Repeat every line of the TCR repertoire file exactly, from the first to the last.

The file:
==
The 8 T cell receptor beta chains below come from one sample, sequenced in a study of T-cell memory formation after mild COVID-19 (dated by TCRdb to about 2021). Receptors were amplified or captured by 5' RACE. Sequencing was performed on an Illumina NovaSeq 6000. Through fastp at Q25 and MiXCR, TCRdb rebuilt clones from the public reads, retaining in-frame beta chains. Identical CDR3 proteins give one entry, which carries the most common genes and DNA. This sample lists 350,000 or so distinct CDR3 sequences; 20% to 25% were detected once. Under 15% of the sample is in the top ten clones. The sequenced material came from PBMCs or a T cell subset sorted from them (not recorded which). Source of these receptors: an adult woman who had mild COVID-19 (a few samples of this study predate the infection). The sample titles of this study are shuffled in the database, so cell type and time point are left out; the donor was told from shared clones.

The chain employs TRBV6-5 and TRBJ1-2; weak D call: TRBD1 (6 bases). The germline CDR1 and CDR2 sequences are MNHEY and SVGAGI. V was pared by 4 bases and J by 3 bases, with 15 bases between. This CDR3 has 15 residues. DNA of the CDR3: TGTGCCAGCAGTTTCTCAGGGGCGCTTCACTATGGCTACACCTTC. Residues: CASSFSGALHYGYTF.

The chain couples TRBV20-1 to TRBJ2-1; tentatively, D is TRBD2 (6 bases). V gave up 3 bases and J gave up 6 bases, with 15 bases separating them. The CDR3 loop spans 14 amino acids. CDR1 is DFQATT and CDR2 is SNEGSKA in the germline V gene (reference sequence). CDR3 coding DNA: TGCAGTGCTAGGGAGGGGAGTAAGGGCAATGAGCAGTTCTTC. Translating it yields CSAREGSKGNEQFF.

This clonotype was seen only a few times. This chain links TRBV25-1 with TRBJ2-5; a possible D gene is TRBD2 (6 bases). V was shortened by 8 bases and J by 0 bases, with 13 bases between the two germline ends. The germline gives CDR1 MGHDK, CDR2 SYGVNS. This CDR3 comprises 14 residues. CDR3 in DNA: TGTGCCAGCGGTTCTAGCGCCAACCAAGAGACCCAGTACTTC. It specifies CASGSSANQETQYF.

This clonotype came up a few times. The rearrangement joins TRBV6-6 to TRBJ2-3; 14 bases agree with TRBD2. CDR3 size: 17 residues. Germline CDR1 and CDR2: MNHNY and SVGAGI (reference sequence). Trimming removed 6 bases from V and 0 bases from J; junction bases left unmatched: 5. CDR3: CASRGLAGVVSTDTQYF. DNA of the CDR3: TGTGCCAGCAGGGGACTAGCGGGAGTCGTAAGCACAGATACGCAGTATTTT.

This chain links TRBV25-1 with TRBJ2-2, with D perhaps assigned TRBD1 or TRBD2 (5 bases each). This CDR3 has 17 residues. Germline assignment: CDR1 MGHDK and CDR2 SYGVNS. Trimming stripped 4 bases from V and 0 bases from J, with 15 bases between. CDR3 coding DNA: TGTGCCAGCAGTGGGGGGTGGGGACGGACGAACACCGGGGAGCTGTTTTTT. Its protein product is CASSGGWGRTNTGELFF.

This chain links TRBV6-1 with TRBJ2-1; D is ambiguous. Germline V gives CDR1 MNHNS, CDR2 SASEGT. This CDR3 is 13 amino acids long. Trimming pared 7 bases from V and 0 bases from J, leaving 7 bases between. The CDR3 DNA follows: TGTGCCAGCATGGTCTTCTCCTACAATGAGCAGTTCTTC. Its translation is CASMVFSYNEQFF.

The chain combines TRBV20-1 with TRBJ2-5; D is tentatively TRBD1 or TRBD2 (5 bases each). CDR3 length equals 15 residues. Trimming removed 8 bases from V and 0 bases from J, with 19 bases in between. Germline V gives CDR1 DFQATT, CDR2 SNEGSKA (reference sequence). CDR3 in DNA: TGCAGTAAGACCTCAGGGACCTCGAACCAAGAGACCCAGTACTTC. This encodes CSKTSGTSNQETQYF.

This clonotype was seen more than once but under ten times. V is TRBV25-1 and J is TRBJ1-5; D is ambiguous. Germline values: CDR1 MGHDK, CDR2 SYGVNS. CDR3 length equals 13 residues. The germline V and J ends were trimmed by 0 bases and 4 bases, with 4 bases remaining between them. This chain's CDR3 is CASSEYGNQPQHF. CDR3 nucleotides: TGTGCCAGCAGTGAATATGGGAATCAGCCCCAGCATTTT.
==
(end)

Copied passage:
The 8 T cell receptor beta chains below come from one sample, sequenced in a study of T-cell memory formation after mild COVID-19 (dated by TCRdb to about 2021). Receptors were amplified or captured by 5' RACE. Sequencing was performed on an Illumina NovaSeq 6000. Through fastp at Q25 and MiXCR, TCRdb rebuilt clones from the public reads, retaining in-frame beta chains. Identical CDR3 proteins give one entry, which carries the most common genes and DNA. This sample lists 350,000 or so distinct CDR3 sequences; 20% to 25% were detected once. Under 15% of the sample is in the top ten clones. The sequenced material came from PBMCs or a T cell subset sorted from them (not recorded which). Source of these receptors: an adult woman who had mild COVID-19 (a few samples of this study predate the infection). The sample titles of this study are shuffled in the database, so cell type and time point are left out; the donor was told from shared clones.

The chain employs TRBV6-5 and TRBJ1-2; weak D call: TRBD1 (6 bases). The germline CDR1 and CDR2 sequences are MNHEY and SVGAGI. V was pared by 4 bases and J by 3 bases, with 15 bases between. This CDR3 has 15 residues. DNA of the CDR3: TGTGCCAGCAGTTTCTCAGGGGCGCTTCACTATGGCTACACCTTC. Residues: CASSFSGALHYGYTF.

The chain couples TRBV20-1 to TRBJ2-1; tentatively, D is TRBD2 (6 bases). V gave up 3 bases and J gave up 6 bases, with 15 bases separating them. The CDR3 loop spans 14 amino acids. CDR1 is DFQATT and CDR2 is SNEGSKA in the germline V gene (reference sequence). CDR3 coding DNA: TGCAGTGCTAGGGAGGGGAGTAAGGGCAATGAGCAGTTCTTC. Translating it yields CSAREGSKGNEQFF.

This clonotype was seen only a few times. This chain links TRBV25-1 with TRBJ2-5; a possible D gene is TRBD2 (6 bases). V was shortened by 8 bases and J by 0 bases, with 13 bases between the two germline ends. The germline gives CDR1 MGHDK, CDR2 SYGVNS. This CDR3 comprises 14 residues. CDR3 in DNA: TGTGCCAGCGGTTCTAGCGCCAACCAAGAGACCCAGTACTTC. It specifies CASGSSANQETQYF.

This clonotype came up a few times. The rearrangement joins TRBV6-6 to TRBJ2-3; 14 bases agree with TRBD2. CDR3 size: 17 residues. Germline CDR1 and CDR2: MNHNY and SVGAGI (reference sequence). Trimming removed 6 bases from V and 0 bases from J; junction bases left unmatched: 5. CDR3: CASRGLAGVVSTDTQYF. DNA of the CDR3: TGTGCCAGCAGGGGACTAGCGGGAGTCGTAAGCACAGATACGCAGTATTTT.

This chain links TRBV25-1 with TRBJ2-2, with D perhaps assigned TRBD1 or TRBD2 (5 bases each). This CDR3 has 17 residues. Germline assignment: CDR1 MGHDK and CDR2 SYGVNS. Trimming stripped 4 bases from V and 0 bases from J, with 15 bases between. CDR3 coding DNA: TGTGCCAGCAGTGGGGGGTGGGGACGGACGAACACCGGGGAGCTGTTTTTT. Its protein product is CASSGGWGRTNTGELFF.

This chain links TRBV6-1 with TRBJ2-1; D is ambiguous. Germline V gives CDR1 MNHNS, CDR2 SASEGT. This CDR3 is 13 amino acids long. Trimming pared 7 bases from V and 0 bases from J, leaving 7 bases between. The CDR3 DNA follows: TGTGCCAGCATGGTCTTCTCCTACAATGAGCAGTTCTTC. Its translation is CASMVFSYNEQFF.

The chain combines TRBV20-1 with TRBJ2-5; D is tentatively TRBD1 or TRBD2 (5 bases each). CDR3 length equals 15 residues. Trimming removed 8 bases from V and 0 bases from J, with 19 bases in between. Germline V gives CDR1 DFQATT, CDR2 SNEGSKA (reference sequence). CDR3 in DNA: TGCAGTAAGACCTCAGGGACCTCGAACCAAGAGACCCAGTACTTC. This encodes CSKTSGTSNQETQYF.

This clonotype was seen more than once but under ten times. V is TRBV25-1 and J is TRBJ1-5; D is ambiguous. Germline values: CDR1 MGHDK, CDR2 SYGVNS. CDR3 length equals 13 residues. The germline V and J ends were trimmed by 0 bases and 4 bases, with 4 bases remaining between them. This chain's CDR3 is CASSEYGNQPQHF. CDR3 nucleotides: TGTGCCAGCAGTGAATATGGGAATCAGCCCCAGCATTTT.